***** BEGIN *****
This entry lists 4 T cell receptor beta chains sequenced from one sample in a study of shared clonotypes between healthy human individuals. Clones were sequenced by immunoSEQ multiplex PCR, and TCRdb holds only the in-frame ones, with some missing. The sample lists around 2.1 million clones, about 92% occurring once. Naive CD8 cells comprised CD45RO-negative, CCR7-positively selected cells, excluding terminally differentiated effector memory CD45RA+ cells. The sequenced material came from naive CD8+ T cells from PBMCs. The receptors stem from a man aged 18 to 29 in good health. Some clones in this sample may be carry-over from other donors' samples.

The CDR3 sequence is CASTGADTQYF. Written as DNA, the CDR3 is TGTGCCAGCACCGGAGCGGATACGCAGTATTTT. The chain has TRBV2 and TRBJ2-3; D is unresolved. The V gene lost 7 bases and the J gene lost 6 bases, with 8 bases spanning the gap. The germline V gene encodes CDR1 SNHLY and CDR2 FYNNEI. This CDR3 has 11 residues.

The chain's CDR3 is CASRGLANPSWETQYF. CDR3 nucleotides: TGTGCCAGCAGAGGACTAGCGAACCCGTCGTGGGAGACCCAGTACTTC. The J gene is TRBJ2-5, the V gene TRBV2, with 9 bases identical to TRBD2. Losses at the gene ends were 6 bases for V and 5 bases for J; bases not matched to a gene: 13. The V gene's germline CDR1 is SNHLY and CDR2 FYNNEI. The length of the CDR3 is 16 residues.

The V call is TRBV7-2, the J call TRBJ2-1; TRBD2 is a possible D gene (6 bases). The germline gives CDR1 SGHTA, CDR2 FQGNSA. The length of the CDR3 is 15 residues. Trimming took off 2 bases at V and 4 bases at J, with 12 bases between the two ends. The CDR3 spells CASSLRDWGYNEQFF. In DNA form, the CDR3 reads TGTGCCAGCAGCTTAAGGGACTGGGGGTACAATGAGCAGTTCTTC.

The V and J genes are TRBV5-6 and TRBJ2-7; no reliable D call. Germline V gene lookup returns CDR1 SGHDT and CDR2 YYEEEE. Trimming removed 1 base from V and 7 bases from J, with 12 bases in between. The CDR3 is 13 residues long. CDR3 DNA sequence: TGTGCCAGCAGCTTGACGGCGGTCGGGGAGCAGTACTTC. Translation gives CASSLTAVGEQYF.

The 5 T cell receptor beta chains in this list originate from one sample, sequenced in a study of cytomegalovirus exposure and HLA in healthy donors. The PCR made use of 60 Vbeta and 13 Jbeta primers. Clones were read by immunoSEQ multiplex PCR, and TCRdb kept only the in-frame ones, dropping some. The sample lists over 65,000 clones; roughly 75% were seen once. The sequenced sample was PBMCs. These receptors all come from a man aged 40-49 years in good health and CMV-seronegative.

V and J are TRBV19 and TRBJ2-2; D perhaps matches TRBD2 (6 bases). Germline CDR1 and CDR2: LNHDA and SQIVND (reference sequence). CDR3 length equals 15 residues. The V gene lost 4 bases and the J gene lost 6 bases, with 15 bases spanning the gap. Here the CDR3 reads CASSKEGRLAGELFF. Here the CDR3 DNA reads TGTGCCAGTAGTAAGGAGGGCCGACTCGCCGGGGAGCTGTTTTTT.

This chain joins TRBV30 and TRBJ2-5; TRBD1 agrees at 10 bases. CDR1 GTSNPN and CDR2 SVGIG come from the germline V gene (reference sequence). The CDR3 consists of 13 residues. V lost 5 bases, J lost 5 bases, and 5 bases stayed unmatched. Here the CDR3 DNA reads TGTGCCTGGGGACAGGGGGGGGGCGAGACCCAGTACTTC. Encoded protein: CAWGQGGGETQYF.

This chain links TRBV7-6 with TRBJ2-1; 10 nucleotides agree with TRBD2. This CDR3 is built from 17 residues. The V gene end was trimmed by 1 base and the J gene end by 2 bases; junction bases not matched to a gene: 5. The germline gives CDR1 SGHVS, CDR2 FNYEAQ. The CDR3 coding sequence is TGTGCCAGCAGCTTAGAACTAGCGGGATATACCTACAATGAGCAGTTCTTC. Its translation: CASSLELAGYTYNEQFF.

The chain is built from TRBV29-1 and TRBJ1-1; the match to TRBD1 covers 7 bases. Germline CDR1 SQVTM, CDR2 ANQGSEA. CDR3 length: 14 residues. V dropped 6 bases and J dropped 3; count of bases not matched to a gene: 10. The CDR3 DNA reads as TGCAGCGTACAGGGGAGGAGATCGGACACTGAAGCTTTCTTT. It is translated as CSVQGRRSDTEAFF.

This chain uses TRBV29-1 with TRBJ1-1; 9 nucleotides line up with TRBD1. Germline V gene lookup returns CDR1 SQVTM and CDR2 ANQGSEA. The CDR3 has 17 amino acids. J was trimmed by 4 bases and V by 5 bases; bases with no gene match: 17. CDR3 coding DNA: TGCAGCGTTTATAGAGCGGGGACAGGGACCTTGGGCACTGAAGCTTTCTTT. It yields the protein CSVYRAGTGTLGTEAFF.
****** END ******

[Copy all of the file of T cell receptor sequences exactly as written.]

This entry lists 4 T cell receptor beta chains sequenced from one sample in a study of shared clonotypes between healthy human individuals. Clones were sequenced by immunoSEQ multiplex PCR, and TCRdb holds only the in-frame ones, with some missing. The sample lists around 2.1 million clones, about 92% occurring once. Naive CD8 cells comprised CD45RO-negative, CCR7-positively selected cells, excluding terminally differentiated effector memory CD45RA+ cells. The sequenced material came from naive CD8+ T cells from PBMCs. The receptors stem from a man aged 18 to 29 in good health. Some clones in this sample may be carry-over from other donors' samples.

The CDR3 sequence is CASTGADTQYF. Written as DNA, the CDR3 is TGTGCCAGCACCGGAGCGGATACGCAGTATTTT. The chain has TRBV2 and TRBJ2-3; D is unresolved. The V gene lost 7 bases and the J gene lost 6 bases, with 8 bases spanning the gap. The germline V gene encodes CDR1 SNHLY and CDR2 FYNNEI. This CDR3 has 11 residues.

The chain's CDR3 is CASRGLANPSWETQYF. CDR3 nucleotides: TGTGCCAGCAGAGGACTAGCGAACCCGTCGTGGGAGACCCAGTACTTC. The J gene is TRBJ2-5, the V gene TRBV2, with 9 bases identical to TRBD2. Losses at the gene ends were 6 bases for V and 5 bases for J; bases not matched to a gene: 13. The V gene's germline CDR1 is SNHLY and CDR2 FYNNEI. The length of the CDR3 is 16 residues.

The V call is TRBV7-2, the J call TRBJ2-1; TRBD2 is a possible D gene (6 bases). The germline gives CDR1 SGHTA, CDR2 FQGNSA. The length of the CDR3 is 15 residues. Trimming took off 2 bases at V and 4 bases at J, with 12 bases between the two ends. The CDR3 spells CASSLRDWGYNEQFF. In DNA form, the CDR3 reads TGTGCCAGCAGCTTAAGGGACTGGGGGTACAATGAGCAGTTCTTC.

The V and J genes are TRBV5-6 and TRBJ2-7; no reliable D call. Germline V gene lookup returns CDR1 SGHDT and CDR2 YYEEEE. Trimming removed 1 base from V and 7 bases from J, with 12 bases in between. The CDR3 is 13 residues long. CDR3 DNA sequence: TGTGCCAGCAGCTTGACGGCGGTCGGGGAGCAGTACTTC. Translation gives CASSLTAVGEQYF.

The 5 T cell receptor beta chains in this list originate from one sample, sequenced in a study of cytomegalovirus exposure and HLA in healthy donors. The PCR made use of 60 Vbeta and 13 Jbeta primers. Clones were read by immunoSEQ multiplex PCR, and TCRdb kept only the in-frame ones, dropping some. The sample lists over 65,000 clones; roughly 75% were seen once. The sequenced sample was PBMCs. These receptors all come from a man aged 40-49 years in good health and CMV-seronegative.

V and J are TRBV19 and TRBJ2-2; D perhaps matches TRBD2 (6 bases). Germline CDR1 and CDR2: LNHDA and SQIVND (reference sequence). CDR3 length equals 15 residues. The V gene lost 4 bases and the J gene lost 6 bases, with 15 bases spanning the gap. Here the CDR3 reads CASSKEGRLAGELFF. Here the CDR3 DNA reads TGTGCCAGTAGTAAGGAGGGCCGACTCGCCGGGGAGCTGTTTTTT.

This chain joins TRBV30 and TRBJ2-5; TRBD1 agrees at 10 bases. CDR1 GTSNPN and CDR2 SVGIG come from the germline V gene (reference sequence). The CDR3 consists of 13 residues. V lost 5 bases, J lost 5 bases, and 5 bases stayed unmatched. Here the CDR3 DNA reads TGTGCCTGGGGACAGGGGGGGGGCGAGACCCAGTACTTC. Encoded protein: CAWGQGGGETQYF.

This chain links TRBV7-6 with TRBJ2-1; 10 nucleotides agree with TRBD2. This CDR3 is built from 17 residues. The V gene end was trimmed by 1 base and the J gene end by 2 bases; junction bases not matched to a gene: 5. The germline gives CDR1 SGHVS, CDR2 FNYEAQ. The CDR3 coding sequence is TGTGCCAGCAGCTTAGAACTAGCGGGATATACCTACAATGAGCAGTTCTTC. Its translation: CASSLELAGYTYNEQFF.

The chain is built from TRBV29-1 and TRBJ1-1; the match to TRBD1 covers 7 bases. Germline CDR1 SQVTM, CDR2 ANQGSEA. CDR3 length: 14 residues. V dropped 6 bases and J dropped 3; count of bases not matched to a gene: 10. The CDR3 DNA reads as TGCAGCGTACAGGGGAGGAGATCGGACACTGAAGCTTTCTTT. It is translated as CSVQGRRSDTEAFF.

This chain uses TRBV29-1 with TRBJ1-1; 9 nucleotides line up with TRBD1. Germline V gene lookup returns CDR1 SQVTM and CDR2 ANQGSEA. The CDR3 has 17 amino acids. J was trimmed by 4 bases and V by 5 bases; bases with no gene match: 17. CDR3 coding DNA: TGCAGCGTTTATAGAGCGGGGACAGGGACCTTGGGCACTGAAGCTTTCTTT. It yields the protein CSVYRAGTGTLGTEAFF.